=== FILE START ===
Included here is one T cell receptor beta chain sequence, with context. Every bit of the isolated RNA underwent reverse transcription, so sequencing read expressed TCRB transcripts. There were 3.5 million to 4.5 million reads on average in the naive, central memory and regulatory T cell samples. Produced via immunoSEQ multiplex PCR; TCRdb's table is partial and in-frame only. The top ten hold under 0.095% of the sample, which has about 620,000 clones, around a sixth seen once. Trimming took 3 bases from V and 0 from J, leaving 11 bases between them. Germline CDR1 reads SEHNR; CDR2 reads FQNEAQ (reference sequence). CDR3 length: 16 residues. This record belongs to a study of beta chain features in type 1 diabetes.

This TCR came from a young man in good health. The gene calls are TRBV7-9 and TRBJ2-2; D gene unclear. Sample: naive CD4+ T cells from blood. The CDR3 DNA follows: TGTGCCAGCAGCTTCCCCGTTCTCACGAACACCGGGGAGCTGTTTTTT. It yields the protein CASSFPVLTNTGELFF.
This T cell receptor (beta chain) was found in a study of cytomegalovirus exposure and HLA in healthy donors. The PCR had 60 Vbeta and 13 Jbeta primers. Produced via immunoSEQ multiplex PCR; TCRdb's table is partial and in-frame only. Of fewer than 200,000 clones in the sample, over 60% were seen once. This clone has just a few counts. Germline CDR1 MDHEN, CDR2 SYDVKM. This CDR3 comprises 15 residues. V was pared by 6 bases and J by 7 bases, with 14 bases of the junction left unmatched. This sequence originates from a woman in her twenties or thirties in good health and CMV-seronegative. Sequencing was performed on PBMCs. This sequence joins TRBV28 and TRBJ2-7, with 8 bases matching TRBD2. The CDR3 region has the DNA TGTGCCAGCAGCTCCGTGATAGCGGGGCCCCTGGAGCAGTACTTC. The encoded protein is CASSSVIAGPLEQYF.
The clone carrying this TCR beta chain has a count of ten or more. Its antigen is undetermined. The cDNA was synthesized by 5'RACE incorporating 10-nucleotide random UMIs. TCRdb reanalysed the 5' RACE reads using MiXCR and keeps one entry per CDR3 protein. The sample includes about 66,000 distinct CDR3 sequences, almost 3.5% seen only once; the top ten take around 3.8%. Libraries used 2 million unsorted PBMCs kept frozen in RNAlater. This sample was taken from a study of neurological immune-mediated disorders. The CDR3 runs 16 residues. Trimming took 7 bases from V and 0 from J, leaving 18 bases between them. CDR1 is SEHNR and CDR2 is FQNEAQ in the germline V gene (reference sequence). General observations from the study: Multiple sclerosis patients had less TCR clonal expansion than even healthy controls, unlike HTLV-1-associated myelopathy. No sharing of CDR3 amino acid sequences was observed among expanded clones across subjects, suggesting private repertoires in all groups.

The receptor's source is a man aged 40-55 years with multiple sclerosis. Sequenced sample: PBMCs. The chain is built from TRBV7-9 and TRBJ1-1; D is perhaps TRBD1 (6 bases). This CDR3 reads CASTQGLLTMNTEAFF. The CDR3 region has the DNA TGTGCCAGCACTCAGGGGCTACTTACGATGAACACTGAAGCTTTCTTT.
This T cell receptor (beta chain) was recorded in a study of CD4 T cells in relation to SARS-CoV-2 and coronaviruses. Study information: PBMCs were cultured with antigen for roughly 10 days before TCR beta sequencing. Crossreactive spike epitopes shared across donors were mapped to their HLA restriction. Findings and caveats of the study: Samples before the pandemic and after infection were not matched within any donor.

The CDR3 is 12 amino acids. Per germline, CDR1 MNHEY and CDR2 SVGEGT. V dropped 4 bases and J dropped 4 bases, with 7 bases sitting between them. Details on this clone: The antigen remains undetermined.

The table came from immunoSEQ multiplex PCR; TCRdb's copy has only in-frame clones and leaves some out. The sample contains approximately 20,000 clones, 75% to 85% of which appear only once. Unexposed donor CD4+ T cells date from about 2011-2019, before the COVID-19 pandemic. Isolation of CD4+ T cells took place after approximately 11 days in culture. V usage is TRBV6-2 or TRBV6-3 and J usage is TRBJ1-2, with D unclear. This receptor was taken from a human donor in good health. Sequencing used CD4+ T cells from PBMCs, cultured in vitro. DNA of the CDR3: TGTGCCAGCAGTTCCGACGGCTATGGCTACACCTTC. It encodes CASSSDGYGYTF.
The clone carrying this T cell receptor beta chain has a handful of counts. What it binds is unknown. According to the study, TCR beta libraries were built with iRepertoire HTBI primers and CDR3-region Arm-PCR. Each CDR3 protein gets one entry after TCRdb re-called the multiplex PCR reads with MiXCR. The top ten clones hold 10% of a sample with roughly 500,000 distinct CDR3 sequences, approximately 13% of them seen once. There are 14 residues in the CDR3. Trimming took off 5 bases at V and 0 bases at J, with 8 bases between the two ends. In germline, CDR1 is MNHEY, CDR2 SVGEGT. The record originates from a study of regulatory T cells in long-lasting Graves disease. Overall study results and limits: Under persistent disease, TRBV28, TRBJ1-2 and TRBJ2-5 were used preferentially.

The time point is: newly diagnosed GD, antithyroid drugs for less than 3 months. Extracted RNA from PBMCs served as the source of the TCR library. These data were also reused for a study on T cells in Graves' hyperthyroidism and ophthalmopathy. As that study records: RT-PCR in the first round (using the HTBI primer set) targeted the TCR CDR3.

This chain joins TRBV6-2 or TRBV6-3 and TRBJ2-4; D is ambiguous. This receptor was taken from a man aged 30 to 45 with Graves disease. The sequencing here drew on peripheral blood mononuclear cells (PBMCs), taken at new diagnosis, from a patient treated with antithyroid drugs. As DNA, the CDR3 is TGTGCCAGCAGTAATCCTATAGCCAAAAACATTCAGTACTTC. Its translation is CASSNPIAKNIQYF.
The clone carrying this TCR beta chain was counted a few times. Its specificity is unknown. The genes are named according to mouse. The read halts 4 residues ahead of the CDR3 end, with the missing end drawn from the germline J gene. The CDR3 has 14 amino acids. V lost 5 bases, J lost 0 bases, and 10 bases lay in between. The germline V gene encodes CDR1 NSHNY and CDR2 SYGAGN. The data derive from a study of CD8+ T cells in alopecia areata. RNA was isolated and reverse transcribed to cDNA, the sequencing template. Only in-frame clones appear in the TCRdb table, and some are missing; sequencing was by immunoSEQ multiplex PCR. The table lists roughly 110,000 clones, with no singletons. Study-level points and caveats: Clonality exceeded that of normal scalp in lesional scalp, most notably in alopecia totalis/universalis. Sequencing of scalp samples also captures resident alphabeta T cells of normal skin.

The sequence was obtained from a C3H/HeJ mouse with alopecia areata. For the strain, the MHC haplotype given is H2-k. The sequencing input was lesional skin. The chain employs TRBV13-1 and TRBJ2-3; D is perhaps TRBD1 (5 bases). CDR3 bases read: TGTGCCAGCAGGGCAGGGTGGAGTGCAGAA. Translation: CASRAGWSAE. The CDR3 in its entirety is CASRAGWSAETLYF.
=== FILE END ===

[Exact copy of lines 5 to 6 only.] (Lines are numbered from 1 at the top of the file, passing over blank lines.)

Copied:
The receptor's source is a man aged 40-55 years with multiple sclerosis. Sequenced sample: PBMCs. The chain is built from TRBV7-9 and TRBJ1-1; D is perhaps TRBD1 (6 bases). This CDR3 reads CASTQGLLTMNTEAFF. The CDR3 region has the DNA TGTGCCAGCACTCAGGGGCTACTTACGATGAACACTGAAGCTTTCTTT.
This T cell receptor (beta chain) was recorded in a study of CD4 T cells in relation to SARS-CoV-2 and coronaviruses. Study information: PBMCs were cultured with antigen for roughly 10 days before TCR beta sequencing. Crossreactive spike epitopes shared across donors were mapped to their HLA restriction. Findings and caveats of the study: Samples before the pandemic and after infection were not matched within any donor.